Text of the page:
Tag Archives: film critic

This will surprise you: Do you know why Thai literature is one of the least translated literatures in Asia compared to Japanese, Chinese and Korean lit?

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The colonial map of Asia, 1921, courtesy Wikipedia. https://creativecommons.org/licenses/by-sa/4.0/deed.en

 

Thailand was probably the only state in South East Asia to have escaped colonial rule. The country evaded colonial rule  because the French and the British decided to treat it as neutral territory to avoid conflict of interests. The policies enacted by King Chulalongkorn of the Chakri Dynasty , which continues to hold sway in Thailand to this date from 1782, also helped.

The resultant effect, says a report, is “the lack of English readers in the country — which reflects the absence of Western imperialism in Thailand, along with the linguistic colonialism it facilitated.”

The numbers from University of Rochester’s Translation Database, which track original literary translations published in America show that Japanese literature leads the way, with 363 books since 2008, followed by Chinese, with 254, and Korean, with 141. Whereas only five Thai novels have been translated to English. Read more

Writing Matters: In Conversation with Ratnottama Sengupta

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Film Critic, author, journalist, director… Ratnottama Sengupta

Ratnottama Sengupta is a well-known personality in the world of media and films in India.

Formerly Arts Editor with The Times of India, she has been writing for newspapers and journals, participating in discussions on the electronic media; teaching mass communication, writings books on cinema and art, programming film festivals and curating art exhibitions. She has written widely on Hindi films; served the CBFC, the NFDC Script Committee, the National Film Awards jury and has herself won a National award. In recent times she has authored, translated and edited Chuninda Kahaniyaan, Kadam Kadam, Me and I, That Bird Called Happiness. In 2018, she debuted as a film director with And They Made Classics, a film that captures the journey of her eminent father, an award winning screenwriter cum author, Nabendu Ghosh.

Having grown up in an atmosphere surrounded by all the Bollywood greats, Ratnottama Sengupta gave Team Kitaab an exclusive with stories of growing up amidst Bollywood legends like Dilip Kumar, Meena Kumari and Nutan, taking us with her through her unique journey to both penmanship and films. We present her journey to you in two parts…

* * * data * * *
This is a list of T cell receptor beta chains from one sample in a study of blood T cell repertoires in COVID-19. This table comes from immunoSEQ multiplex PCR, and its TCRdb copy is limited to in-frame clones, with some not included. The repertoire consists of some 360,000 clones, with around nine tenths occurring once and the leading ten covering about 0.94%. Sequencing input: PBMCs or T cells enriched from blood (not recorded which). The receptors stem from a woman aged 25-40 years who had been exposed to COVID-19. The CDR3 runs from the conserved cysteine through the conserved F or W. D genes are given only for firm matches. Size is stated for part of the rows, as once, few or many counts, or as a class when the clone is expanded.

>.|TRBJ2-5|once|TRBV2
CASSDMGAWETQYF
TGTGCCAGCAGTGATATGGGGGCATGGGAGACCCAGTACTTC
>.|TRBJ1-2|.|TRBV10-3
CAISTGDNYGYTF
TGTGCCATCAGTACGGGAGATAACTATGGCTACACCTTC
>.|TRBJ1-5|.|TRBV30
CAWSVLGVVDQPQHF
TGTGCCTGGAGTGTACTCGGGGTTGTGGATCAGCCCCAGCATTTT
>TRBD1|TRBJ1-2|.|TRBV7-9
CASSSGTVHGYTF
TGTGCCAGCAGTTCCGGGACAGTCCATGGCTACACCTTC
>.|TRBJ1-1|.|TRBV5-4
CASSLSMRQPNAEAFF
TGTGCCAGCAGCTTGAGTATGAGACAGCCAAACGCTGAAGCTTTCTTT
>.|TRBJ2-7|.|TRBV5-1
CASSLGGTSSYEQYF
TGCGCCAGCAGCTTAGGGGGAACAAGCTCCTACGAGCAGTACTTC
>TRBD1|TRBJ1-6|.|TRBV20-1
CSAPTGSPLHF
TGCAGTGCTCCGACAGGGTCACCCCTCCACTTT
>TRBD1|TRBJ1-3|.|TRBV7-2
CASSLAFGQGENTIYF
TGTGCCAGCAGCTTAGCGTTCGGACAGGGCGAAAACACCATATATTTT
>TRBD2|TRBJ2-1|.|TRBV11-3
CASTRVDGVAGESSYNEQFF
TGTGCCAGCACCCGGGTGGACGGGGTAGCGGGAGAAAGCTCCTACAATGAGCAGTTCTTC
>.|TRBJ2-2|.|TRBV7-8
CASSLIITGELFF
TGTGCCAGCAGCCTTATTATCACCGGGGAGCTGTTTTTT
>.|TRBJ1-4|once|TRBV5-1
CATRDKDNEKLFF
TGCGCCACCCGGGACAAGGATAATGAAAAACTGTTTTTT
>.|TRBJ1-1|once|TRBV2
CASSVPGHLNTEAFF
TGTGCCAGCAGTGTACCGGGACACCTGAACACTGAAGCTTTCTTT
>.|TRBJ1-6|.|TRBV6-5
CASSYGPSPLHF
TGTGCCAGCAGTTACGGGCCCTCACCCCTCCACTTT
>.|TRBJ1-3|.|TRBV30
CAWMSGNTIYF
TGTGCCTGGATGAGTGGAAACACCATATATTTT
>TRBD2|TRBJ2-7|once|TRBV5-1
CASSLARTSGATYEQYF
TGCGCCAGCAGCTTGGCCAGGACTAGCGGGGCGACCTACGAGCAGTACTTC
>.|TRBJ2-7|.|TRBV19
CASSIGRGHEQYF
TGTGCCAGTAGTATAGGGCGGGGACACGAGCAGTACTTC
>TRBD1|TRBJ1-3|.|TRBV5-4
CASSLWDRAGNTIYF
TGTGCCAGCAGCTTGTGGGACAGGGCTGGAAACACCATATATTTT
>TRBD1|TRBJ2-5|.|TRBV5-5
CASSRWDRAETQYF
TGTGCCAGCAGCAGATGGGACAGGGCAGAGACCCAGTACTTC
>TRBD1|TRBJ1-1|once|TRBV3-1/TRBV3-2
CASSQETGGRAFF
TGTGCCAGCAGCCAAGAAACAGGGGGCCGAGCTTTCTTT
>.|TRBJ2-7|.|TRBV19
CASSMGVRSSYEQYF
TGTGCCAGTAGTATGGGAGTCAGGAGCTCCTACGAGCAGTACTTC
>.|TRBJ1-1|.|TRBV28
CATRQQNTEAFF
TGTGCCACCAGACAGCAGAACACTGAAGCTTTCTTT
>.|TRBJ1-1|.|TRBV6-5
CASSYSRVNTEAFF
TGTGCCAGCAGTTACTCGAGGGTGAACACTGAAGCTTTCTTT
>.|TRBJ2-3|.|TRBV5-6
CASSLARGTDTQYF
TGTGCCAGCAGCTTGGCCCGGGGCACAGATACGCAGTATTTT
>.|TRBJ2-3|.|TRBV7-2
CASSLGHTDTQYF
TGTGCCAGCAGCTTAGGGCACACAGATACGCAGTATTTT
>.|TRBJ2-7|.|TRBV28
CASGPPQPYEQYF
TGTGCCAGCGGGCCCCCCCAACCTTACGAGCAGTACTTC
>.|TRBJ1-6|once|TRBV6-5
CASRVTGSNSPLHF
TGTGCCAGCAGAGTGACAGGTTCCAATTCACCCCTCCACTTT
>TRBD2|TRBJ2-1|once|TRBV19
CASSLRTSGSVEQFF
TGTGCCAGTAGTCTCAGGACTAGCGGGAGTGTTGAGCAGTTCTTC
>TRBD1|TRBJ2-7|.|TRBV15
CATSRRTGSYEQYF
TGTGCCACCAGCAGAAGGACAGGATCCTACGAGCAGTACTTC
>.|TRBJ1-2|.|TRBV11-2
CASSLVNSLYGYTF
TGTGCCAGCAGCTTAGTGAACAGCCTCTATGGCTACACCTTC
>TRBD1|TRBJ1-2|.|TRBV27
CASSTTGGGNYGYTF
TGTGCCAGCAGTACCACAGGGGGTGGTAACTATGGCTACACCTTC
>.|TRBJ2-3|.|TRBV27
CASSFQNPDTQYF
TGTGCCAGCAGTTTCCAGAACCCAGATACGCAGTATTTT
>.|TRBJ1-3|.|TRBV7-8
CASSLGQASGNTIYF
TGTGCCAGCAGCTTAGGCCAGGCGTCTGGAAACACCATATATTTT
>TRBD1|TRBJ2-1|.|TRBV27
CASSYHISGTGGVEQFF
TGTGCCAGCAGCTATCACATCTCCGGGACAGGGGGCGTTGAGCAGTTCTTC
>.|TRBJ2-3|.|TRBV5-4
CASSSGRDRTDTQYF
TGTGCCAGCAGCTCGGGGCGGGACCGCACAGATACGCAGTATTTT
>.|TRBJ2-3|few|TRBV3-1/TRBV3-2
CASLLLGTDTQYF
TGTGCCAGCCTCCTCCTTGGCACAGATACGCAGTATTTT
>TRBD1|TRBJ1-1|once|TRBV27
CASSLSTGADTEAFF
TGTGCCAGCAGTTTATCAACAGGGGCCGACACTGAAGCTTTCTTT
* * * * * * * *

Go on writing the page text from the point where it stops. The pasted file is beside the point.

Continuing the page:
Part 1

Team Kitaab: What made you choose your calling that of a person who writes on cinema? From what stage in your life have you been writing, especially on cinema?

Ratnottama: Sometimes, life decides your choice of calling…

I was born into a household which had books on the shelves, on the table, on the bed, underneath the bed too. I grew up ‘playing’ with books, ‘reading’ books even before I knew the alphabet, looking at the illustrations and admiring the images. Since my father was an MA in Literature, he had the cream of world literature in his ‘library’. And because he was simultaneously writing screenplays (for most of the major names of Hindi screen through 1950s-60s), he would get the film magazines and cine broadsheets too. So I grew up symbiotically connected with the parallel worlds of letters and images. Read more

If I weren’t who I am today, I’d be a film critic: Sudha Murthy

Sudha Murthy, interviewed by Geeta Hosmane, took the spectators down the memory lane, narrating the incidents that shaped her life as a writer and as a person: The Indian Express

Revealing her love to analyse all kinds of films and writing down their good and bad aspects including separate comments on direction, editing and music scores, social worker and writer Sudha Murthy said on Sunday that if not an engineer, a professor or an author, she would have been a film critic. The Infosys Foundation Chairperson was speaking at the “Yours Truly” session of the third Pune International Literary Festival at Yashada on Baner Road. Her audience included people of all ages. Murthy, interviewed by Geeta Hosmane, took the spectators down the memory lane, narrating the incidents that shaped her life as a writer and as a person.

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